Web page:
SNP has a point on “the Vow”

Westminster SNP Leader Angus Robertson has accused the UK Government of “losing control” of “The Vow” (the offer of greatly enhanced powers to the Scottish Parliament made by previous Prime Minister Gordon Brown ahead of last year’s referendum).

He is wrong. The UK Government has not lost control of “The Vow”, because it never had control of it in the first place. By this time last year Gordon Brown was a largely absentee back bench Opposition MP who had no right to make such a vow in the first place, and no means of subsequent delivery.

Nevertheless, the Conservatives should now get on with implementation of the Smith Commission recommendations, for three prime reasons.

Firstly, though I think its effect on the referendum outcome is vastly overstated, there is an understandable perception in Scotland that “The Vow” constituted a binding offer from the three Unionist parties. It should be carried through in good faith.

Secondly, it is in the Union’s interests that the Scottish Parliament have greater welfare and budgetary powers. As frequently noted on this blog, devolution has favoured the financial left because it gets to spend but it is for the UK Government to tax; in fact, finance should generally be raised in a democracy at the level it is spent to give the voters a clear choice and enable Executives and Legislatures at various levels to be held to account.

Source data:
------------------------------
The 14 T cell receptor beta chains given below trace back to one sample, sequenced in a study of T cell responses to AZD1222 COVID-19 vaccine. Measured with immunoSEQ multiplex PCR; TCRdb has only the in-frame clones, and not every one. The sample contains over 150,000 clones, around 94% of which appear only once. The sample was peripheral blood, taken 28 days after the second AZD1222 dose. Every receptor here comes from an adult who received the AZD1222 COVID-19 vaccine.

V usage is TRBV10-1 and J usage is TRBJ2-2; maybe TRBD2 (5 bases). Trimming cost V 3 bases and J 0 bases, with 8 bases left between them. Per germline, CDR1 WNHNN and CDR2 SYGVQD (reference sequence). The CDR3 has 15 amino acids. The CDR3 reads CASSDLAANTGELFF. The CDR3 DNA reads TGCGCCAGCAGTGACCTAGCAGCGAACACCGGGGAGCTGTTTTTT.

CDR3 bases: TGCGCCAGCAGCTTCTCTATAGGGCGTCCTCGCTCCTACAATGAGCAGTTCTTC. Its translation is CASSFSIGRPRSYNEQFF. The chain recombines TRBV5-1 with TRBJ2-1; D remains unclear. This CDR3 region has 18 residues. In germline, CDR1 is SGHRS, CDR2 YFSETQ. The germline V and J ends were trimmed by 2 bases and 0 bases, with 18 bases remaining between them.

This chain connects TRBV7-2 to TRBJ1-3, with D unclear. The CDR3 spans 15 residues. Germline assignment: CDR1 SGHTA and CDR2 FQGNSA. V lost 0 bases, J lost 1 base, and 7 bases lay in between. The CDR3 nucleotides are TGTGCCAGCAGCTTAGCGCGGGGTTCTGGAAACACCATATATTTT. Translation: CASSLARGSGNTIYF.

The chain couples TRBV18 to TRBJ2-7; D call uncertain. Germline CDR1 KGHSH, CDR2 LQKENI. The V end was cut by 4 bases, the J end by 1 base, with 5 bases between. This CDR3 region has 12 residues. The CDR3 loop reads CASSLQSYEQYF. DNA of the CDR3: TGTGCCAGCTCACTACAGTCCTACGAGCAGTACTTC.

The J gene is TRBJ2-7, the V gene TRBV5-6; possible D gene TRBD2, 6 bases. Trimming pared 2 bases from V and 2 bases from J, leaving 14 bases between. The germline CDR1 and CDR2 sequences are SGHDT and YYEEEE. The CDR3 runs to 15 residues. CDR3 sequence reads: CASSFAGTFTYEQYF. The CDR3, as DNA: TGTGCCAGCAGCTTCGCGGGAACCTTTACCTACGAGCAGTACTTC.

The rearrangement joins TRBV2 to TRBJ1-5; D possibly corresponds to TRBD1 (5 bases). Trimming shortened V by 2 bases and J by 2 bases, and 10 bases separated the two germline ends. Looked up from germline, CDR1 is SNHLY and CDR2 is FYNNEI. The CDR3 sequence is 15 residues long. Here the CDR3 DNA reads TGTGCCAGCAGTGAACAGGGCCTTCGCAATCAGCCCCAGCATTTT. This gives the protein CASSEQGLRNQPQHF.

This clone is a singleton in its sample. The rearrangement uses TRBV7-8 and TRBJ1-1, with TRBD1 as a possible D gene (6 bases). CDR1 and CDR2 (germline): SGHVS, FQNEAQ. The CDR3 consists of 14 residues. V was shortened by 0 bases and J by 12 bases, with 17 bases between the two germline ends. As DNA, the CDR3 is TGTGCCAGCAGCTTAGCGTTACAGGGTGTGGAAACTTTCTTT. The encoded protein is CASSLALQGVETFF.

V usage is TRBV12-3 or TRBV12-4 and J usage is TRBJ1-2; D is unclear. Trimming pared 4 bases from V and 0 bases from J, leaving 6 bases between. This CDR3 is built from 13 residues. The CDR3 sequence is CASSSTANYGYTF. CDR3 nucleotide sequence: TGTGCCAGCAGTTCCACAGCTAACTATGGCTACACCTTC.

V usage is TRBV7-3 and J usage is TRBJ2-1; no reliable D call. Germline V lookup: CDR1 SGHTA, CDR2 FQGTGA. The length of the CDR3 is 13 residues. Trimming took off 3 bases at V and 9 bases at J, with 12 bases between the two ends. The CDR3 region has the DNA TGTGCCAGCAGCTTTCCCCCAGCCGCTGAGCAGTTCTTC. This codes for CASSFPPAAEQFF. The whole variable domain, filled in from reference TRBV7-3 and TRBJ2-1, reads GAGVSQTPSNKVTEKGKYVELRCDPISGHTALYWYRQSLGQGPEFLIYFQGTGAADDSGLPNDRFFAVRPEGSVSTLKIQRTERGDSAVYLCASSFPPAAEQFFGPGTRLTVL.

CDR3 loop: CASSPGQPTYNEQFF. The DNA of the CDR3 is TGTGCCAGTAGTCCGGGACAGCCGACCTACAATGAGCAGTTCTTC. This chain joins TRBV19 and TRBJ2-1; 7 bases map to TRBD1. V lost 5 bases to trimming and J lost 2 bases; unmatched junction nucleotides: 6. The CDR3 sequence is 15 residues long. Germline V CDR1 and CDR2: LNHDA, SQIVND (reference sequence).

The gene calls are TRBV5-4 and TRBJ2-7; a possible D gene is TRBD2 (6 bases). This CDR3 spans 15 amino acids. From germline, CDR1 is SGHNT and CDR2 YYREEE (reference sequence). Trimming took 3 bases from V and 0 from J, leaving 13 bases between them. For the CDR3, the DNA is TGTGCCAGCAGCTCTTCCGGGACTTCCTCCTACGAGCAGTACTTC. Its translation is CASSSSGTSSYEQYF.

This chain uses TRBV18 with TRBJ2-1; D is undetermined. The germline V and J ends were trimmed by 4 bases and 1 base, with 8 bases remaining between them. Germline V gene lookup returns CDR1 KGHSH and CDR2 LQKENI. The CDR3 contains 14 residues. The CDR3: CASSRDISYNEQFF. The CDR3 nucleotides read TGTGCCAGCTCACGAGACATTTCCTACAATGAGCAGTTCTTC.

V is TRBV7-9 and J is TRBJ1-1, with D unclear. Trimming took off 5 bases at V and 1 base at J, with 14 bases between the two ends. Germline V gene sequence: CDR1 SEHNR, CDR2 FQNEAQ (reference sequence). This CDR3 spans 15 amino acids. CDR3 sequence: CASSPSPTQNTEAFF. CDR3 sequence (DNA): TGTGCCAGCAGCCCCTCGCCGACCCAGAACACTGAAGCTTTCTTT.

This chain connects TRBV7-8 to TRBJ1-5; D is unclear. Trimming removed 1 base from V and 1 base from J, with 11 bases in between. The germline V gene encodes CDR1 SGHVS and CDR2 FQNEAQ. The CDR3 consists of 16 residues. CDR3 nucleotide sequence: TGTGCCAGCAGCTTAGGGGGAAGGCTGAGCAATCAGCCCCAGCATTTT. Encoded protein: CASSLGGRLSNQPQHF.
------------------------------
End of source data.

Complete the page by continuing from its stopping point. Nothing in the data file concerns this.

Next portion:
Thirdly, it is in the Conservatives’ interests to be seen as the drivers of constitutional change for Scotland within in the Union. Their trials in Scotland dated back to many things, but primarily to their failure to grasp the Zeitgeist in Scotland at the time of the devolution referendums in the late ’90s. A Conservative revival in Scotland depends on their ability to be seen as a distinctly Scottish party – something their current leadership has carried out with distinction and which would be further enhanced by the delivery of further powers over Scottish issues into Scottish hands.

Add this in to the practicalities of the roll-out of welfare reforms and tax changes, and it is important that the Scotland Bill has priority to enable practical use of the new powers immediately after the next Scottish Parliamentary Election.

It is time the Conservatives made their Vow to Scotland.


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